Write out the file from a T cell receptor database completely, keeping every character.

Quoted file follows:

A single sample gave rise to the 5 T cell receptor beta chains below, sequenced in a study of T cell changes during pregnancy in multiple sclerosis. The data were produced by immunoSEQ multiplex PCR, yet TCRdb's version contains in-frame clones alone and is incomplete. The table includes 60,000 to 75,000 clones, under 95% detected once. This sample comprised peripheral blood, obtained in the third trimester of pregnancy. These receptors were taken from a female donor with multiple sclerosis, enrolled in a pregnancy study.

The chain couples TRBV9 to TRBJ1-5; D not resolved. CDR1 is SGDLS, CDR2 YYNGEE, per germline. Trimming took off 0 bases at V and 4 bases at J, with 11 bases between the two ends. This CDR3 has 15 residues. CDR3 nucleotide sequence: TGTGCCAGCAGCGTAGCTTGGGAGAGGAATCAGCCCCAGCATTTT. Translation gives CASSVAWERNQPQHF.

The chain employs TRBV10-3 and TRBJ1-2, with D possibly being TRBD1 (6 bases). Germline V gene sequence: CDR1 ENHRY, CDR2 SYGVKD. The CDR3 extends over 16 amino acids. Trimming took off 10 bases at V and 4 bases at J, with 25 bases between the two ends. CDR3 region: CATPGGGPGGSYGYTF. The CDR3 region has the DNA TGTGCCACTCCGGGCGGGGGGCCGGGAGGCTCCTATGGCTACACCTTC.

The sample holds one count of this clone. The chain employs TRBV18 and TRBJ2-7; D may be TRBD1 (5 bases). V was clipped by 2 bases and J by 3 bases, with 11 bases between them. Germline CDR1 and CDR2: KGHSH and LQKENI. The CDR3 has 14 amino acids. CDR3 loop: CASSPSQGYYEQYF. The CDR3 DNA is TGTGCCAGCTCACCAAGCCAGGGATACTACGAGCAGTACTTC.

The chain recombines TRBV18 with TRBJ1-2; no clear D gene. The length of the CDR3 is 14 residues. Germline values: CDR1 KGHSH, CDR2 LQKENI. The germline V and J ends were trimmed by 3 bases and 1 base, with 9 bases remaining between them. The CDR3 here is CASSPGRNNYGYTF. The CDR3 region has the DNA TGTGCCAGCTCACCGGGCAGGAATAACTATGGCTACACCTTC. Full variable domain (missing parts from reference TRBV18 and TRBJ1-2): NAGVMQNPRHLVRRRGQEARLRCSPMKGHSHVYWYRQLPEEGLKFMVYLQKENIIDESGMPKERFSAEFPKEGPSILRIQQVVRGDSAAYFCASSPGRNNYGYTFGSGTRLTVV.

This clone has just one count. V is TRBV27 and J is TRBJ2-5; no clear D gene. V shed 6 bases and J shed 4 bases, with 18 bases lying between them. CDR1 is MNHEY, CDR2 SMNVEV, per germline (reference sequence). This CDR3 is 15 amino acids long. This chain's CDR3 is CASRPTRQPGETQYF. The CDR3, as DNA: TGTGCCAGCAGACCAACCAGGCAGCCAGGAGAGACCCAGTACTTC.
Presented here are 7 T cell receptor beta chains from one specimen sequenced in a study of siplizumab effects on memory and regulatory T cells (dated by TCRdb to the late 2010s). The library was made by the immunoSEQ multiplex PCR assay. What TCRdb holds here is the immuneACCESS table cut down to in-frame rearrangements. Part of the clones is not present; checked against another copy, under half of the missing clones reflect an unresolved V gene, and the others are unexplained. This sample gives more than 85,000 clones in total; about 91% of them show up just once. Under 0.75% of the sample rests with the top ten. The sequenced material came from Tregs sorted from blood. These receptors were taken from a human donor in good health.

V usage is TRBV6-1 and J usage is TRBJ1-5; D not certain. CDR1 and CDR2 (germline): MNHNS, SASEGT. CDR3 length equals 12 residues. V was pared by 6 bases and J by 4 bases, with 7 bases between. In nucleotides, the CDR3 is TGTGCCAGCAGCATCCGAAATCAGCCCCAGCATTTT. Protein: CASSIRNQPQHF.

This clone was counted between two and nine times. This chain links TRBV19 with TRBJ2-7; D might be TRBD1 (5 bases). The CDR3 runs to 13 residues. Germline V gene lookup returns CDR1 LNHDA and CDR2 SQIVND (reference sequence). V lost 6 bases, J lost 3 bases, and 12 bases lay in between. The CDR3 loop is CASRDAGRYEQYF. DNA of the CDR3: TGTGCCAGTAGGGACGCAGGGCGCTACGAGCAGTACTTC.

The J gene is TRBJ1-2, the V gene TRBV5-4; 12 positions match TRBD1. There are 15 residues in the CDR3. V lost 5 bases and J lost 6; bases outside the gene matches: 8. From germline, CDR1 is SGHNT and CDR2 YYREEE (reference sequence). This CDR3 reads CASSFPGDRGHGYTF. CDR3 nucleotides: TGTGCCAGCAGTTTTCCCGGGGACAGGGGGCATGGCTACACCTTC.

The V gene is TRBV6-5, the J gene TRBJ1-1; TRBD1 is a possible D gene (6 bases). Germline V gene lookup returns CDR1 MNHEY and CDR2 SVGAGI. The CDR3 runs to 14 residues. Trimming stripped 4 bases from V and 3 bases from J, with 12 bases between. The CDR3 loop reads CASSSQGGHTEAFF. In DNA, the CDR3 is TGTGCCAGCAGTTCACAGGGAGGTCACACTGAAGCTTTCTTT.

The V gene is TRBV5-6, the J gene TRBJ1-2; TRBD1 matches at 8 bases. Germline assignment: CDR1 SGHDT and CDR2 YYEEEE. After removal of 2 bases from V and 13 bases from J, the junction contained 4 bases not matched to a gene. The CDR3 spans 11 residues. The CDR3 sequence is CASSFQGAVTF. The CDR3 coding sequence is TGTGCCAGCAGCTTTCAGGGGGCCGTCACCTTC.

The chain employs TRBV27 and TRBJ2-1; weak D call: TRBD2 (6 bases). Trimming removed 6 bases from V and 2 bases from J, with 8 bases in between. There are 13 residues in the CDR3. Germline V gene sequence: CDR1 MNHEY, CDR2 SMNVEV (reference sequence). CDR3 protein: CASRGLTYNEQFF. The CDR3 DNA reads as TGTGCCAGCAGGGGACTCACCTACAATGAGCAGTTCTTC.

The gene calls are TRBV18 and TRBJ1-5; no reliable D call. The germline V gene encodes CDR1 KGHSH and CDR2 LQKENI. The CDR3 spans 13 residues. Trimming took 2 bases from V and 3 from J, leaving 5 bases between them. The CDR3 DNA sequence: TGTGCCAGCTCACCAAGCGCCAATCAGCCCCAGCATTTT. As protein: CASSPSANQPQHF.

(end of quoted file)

A single sample gave rise to the 5 T cell receptor beta chains below, sequenced in a study of T cell changes during pregnancy in multiple sclerosis. The data were produced by immunoSEQ multiplex PCR, yet TCRdb's version contains in-frame clones alone and is incomplete. The table includes 60,000 to 75,000 clones, under 95% detected once. This sample comprised peripheral blood, obtained in the third trimester of pregnancy. These receptors were taken from a female donor with multiple sclerosis, enrolled in a pregnancy study.

The chain couples TRBV9 to TRBJ1-5; D not resolved. CDR1 is SGDLS, CDR2 YYNGEE, per germline. Trimming took off 0 bases at V and 4 bases at J, with 11 bases between the two ends. This CDR3 has 15 residues. CDR3 nucleotide sequence: TGTGCCAGCAGCGTAGCTTGGGAGAGGAATCAGCCCCAGCATTTT. Translation gives CASSVAWERNQPQHF.

The chain employs TRBV10-3 and TRBJ1-2, with D possibly being TRBD1 (6 bases). Germline V gene sequence: CDR1 ENHRY, CDR2 SYGVKD. The CDR3 extends over 16 amino acids. Trimming took off 10 bases at V and 4 bases at J, with 25 bases between the two ends. CDR3 region: CATPGGGPGGSYGYTF. The CDR3 region has the DNA TGTGCCACTCCGGGCGGGGGGCCGGGAGGCTCCTATGGCTACACCTTC.

The sample holds one count of this clone. The chain employs TRBV18 and TRBJ2-7; D may be TRBD1 (5 bases). V was clipped by 2 bases and J by 3 bases, with 11 bases between them. Germline CDR1 and CDR2: KGHSH and LQKENI. The CDR3 has 14 amino acids. CDR3 loop: CASSPSQGYYEQYF. The CDR3 DNA is TGTGCCAGCTCACCAAGCCAGGGATACTACGAGCAGTACTTC.

The chain recombines TRBV18 with TRBJ1-2; no clear D gene. The length of the CDR3 is 14 residues. Germline values: CDR1 KGHSH, CDR2 LQKENI. The germline V and J ends were trimmed by 3 bases and 1 base, with 9 bases remaining between them. The CDR3 here is CASSPGRNNYGYTF. The CDR3 region has the DNA TGTGCCAGCTCACCGGGCAGGAATAACTATGGCTACACCTTC. Full variable domain (missing parts from reference TRBV18 and TRBJ1-2): NAGVMQNPRHLVRRRGQEARLRCSPMKGHSHVYWYRQLPEEGLKFMVYLQKENIIDESGMPKERFSAEFPKEGPSILRIQQVVRGDSAAYFCASSPGRNNYGYTFGSGTRLTVV.

This clone has just one count. V is TRBV27 and J is TRBJ2-5; no clear D gene. V shed 6 bases and J shed 4 bases, with 18 bases lying between them. CDR1 is MNHEY, CDR2 SMNVEV, per germline (reference sequence). This CDR3 is 15 amino acids long. This chain's CDR3 is CASRPTRQPGETQYF. The CDR3, as DNA: TGTGCCAGCAGACCAACCAGGCAGCCAGGAGAGACCCAGTACTTC.
Presented here are 7 T cell receptor beta chains from one specimen sequenced in a study of siplizumab effects on memory and regulatory T cells (dated by TCRdb to the late 2010s). The library was made by the immunoSEQ multiplex PCR assay. What TCRdb holds here is the immuneACCESS table cut down to in-frame rearrangements. Part of the clones is not present; checked against another copy, under half of the missing clones reflect an unresolved V gene, and the others are unexplained. This sample gives more than 85,000 clones in total; about 91% of them show up just once. Under 0.75% of the sample rests with the top ten. The sequenced material came from Tregs sorted from blood. These receptors were taken from a human donor in good health.

V usage is TRBV6-1 and J usage is TRBJ1-5; D not certain. CDR1 and CDR2 (germline): MNHNS, SASEGT. CDR3 length equals 12 residues. V was pared by 6 bases and J by 4 bases, with 7 bases between. In nucleotides, the CDR3 is TGTGCCAGCAGCATCCGAAATCAGCCCCAGCATTTT. Protein: CASSIRNQPQHF.

This clone was counted between two and nine times. This chain links TRBV19 with TRBJ2-7; D might be TRBD1 (5 bases). The CDR3 runs to 13 residues. Germline V gene lookup returns CDR1 LNHDA and CDR2 SQIVND (reference sequence). V lost 6 bases, J lost 3 bases, and 12 bases lay in between. The CDR3 loop is CASRDAGRYEQYF. DNA of the CDR3: TGTGCCAGTAGGGACGCAGGGCGCTACGAGCAGTACTTC.

The J gene is TRBJ1-2, the V gene TRBV5-4; 12 positions match TRBD1. There are 15 residues in the CDR3. V lost 5 bases and J lost 6; bases outside the gene matches: 8. From germline, CDR1 is SGHNT and CDR2 YYREEE (reference sequence). This CDR3 reads CASSFPGDRGHGYTF. CDR3 nucleotides: TGTGCCAGCAGTTTTCCCGGGGACAGGGGGCATGGCTACACCTTC.

The V gene is TRBV6-5, the J gene TRBJ1-1; TRBD1 is a possible D gene (6 bases). Germline V gene lookup returns CDR1 MNHEY and CDR2 SVGAGI. The CDR3 runs to 14 residues. Trimming stripped 4 bases from V and 3 bases from J, with 12 bases between. The CDR3 loop reads CASSSQGGHTEAFF. In DNA, the CDR3 is TGTGCCAGCAGTTCACAGGGAGGTCACACTGAAGCTTTCTTT.

The V gene is TRBV5-6, the J gene TRBJ1-2; TRBD1 matches at 8 bases. Germline assignment: CDR1 SGHDT and CDR2 YYEEEE. After removal of 2 bases from V and 13 bases from J, the junction contained 4 bases not matched to a gene. The CDR3 spans 11 residues. The CDR3 sequence is CASSFQGAVTF. The CDR3 coding sequence is TGTGCCAGCAGCTTTCAGGGGGCCGTCACCTTC.

The chain employs TRBV27 and TRBJ2-1; weak D call: TRBD2 (6 bases). Trimming removed 6 bases from V and 2 bases from J, with 8 bases in between. There are 13 residues in the CDR3. Germline V gene sequence: CDR1 MNHEY, CDR2 SMNVEV (reference sequence). CDR3 protein: CASRGLTYNEQFF. The CDR3 DNA reads as TGTGCCAGCAGGGGACTCACCTACAATGAGCAGTTCTTC.

The gene calls are TRBV18 and TRBJ1-5; no reliable D call. The germline V gene encodes CDR1 KGHSH and CDR2 LQKENI. The CDR3 spans 13 residues. Trimming took 2 bases from V and 3 from J, leaving 5 bases between them. The CDR3 DNA sequence: TGTGCCAGCTCACCAAGCGCCAATCAGCCCCAGCATTTT. As protein: CASSPSANQPQHF.